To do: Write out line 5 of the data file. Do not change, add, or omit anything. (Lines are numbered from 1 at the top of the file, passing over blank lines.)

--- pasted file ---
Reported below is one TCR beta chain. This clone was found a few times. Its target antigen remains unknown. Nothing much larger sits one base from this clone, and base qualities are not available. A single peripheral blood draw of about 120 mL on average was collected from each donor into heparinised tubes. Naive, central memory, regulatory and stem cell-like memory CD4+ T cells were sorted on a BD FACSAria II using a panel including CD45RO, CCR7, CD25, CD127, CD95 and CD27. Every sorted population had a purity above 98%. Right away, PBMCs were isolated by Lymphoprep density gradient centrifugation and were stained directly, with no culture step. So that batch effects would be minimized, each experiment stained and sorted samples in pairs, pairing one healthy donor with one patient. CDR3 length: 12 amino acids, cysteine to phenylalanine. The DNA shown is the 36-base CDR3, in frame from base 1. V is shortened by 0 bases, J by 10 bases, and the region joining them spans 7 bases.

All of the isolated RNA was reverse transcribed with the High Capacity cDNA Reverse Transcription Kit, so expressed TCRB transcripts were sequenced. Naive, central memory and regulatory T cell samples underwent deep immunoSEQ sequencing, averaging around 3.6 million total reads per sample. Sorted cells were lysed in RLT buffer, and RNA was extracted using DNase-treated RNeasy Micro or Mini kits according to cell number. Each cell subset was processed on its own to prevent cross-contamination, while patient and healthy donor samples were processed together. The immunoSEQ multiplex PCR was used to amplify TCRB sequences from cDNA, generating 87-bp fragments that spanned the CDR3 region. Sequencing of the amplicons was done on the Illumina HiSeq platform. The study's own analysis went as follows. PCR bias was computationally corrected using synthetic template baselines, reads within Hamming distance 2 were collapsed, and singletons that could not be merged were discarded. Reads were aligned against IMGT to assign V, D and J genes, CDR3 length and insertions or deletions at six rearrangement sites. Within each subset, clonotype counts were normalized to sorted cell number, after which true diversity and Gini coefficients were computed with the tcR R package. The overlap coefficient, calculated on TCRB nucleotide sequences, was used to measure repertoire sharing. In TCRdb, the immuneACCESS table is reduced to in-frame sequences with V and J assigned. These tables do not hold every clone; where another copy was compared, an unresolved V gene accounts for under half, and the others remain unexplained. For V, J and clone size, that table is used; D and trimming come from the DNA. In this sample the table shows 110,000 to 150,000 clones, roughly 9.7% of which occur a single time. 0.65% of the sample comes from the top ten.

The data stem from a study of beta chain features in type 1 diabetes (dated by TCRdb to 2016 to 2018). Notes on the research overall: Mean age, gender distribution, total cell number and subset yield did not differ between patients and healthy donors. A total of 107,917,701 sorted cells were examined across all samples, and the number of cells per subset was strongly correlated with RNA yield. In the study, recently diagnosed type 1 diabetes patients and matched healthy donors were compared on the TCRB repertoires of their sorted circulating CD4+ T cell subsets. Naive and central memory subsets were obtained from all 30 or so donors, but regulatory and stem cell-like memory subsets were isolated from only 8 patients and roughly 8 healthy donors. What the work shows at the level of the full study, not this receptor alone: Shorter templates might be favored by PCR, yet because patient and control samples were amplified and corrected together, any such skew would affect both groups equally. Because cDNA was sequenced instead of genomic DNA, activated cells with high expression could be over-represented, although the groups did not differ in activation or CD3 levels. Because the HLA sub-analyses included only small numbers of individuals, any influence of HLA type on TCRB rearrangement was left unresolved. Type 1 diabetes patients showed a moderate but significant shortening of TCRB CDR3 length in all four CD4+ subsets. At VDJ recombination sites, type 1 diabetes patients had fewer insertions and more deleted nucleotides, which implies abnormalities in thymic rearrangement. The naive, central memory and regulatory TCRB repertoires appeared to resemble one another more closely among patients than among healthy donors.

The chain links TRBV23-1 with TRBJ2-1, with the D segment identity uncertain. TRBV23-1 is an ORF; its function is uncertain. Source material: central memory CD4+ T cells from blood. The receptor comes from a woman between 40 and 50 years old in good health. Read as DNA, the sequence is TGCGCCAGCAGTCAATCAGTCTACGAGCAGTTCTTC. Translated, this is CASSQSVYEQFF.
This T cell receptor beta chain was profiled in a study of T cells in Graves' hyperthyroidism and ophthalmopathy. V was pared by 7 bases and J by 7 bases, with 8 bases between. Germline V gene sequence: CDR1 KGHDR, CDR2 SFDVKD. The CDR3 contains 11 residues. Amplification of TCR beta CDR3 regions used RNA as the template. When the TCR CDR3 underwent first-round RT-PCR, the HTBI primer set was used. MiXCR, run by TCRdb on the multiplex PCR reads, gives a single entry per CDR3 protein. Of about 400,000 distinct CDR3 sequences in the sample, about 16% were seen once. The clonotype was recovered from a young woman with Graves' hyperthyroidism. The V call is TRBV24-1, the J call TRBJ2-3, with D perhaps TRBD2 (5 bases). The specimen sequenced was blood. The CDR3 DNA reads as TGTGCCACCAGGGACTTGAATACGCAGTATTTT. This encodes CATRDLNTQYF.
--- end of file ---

This T cell receptor beta chain was profiled in a study of T cells in Graves' hyperthyroidism and ophthalmopathy. V was pared by 7 bases and J by 7 bases, with 8 bases between. Germline V gene sequence: CDR1 KGHDR, CDR2 SFDVKD. The CDR3 contains 11 residues. Amplification of TCR beta CDR3 regions used RNA as the template. When the TCR CDR3 underwent first-round RT-PCR, the HTBI primer set was used. MiXCR, run by TCRdb on the multiplex PCR reads, gives a single entry per CDR3 protein. Of about 400,000 distinct CDR3 sequences in the sample, about 16% were seen once. The clonotype was recovered from a young woman with Graves' hyperthyroidism. The V call is TRBV24-1, the J call TRBJ2-3, with D perhaps TRBD2 (5 bases). The specimen sequenced was blood. The CDR3 DNA reads as TGTGCCACCAGGGACTTGAATACGCAGTATTTT. This encodes CATRDLNTQYF.